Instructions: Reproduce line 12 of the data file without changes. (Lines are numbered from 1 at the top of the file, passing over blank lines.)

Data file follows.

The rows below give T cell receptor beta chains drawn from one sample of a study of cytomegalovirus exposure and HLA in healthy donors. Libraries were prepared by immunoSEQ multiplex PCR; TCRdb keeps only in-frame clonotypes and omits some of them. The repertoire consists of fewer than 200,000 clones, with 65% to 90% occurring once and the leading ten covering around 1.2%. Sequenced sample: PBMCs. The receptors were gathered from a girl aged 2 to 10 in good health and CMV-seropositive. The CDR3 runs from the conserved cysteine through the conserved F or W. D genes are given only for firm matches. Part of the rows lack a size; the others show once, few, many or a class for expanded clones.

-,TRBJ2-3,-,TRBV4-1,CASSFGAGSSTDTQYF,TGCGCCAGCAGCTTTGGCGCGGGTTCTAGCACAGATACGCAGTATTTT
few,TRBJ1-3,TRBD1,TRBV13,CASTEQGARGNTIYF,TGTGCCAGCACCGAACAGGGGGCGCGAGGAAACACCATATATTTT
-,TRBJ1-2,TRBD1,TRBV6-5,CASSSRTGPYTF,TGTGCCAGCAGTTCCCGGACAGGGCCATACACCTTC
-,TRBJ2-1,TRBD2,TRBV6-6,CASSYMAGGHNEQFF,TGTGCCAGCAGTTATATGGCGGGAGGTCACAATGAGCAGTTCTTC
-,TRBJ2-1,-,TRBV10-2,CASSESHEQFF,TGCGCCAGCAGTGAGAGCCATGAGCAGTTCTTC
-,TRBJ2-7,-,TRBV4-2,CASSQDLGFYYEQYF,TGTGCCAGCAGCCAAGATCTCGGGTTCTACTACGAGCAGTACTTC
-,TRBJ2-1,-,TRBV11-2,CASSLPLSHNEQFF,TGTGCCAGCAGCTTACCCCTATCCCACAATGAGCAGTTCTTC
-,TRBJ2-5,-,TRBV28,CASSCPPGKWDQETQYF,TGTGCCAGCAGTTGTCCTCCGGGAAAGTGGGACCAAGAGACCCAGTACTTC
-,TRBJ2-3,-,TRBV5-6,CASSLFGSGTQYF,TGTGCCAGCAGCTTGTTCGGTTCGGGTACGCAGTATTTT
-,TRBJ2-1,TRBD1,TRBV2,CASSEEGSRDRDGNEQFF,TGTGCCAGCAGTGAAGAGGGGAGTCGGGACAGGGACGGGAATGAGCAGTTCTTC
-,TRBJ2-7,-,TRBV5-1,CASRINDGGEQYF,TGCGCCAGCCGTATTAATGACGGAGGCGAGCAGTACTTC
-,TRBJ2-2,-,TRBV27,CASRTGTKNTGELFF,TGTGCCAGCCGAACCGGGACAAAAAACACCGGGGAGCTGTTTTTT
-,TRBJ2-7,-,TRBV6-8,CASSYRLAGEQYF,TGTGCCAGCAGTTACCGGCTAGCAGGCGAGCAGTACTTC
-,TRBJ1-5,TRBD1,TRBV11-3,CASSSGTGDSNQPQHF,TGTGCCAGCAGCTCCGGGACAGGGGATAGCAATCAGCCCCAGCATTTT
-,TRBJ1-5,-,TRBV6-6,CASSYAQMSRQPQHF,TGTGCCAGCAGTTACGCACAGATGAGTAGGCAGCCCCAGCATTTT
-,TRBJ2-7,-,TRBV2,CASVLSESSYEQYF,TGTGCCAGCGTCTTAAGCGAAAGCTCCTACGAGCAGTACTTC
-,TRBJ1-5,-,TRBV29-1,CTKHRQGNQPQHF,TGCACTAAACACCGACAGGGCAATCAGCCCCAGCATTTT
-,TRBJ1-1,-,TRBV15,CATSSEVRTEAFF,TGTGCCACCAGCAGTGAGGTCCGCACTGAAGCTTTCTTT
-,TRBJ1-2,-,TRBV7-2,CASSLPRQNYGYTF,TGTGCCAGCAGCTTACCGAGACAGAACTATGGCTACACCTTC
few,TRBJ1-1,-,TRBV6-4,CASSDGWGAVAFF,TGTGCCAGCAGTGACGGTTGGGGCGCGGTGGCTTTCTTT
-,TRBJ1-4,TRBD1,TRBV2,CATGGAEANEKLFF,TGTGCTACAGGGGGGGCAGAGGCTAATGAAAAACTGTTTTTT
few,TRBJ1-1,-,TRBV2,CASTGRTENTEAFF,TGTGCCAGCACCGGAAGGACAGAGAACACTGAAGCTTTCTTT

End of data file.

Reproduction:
-,TRBJ2-7,-,TRBV5-1,CASRINDGGEQYF,TGCGCCAGCCGTATTAATGACGGAGGCGAGCAGTACTTC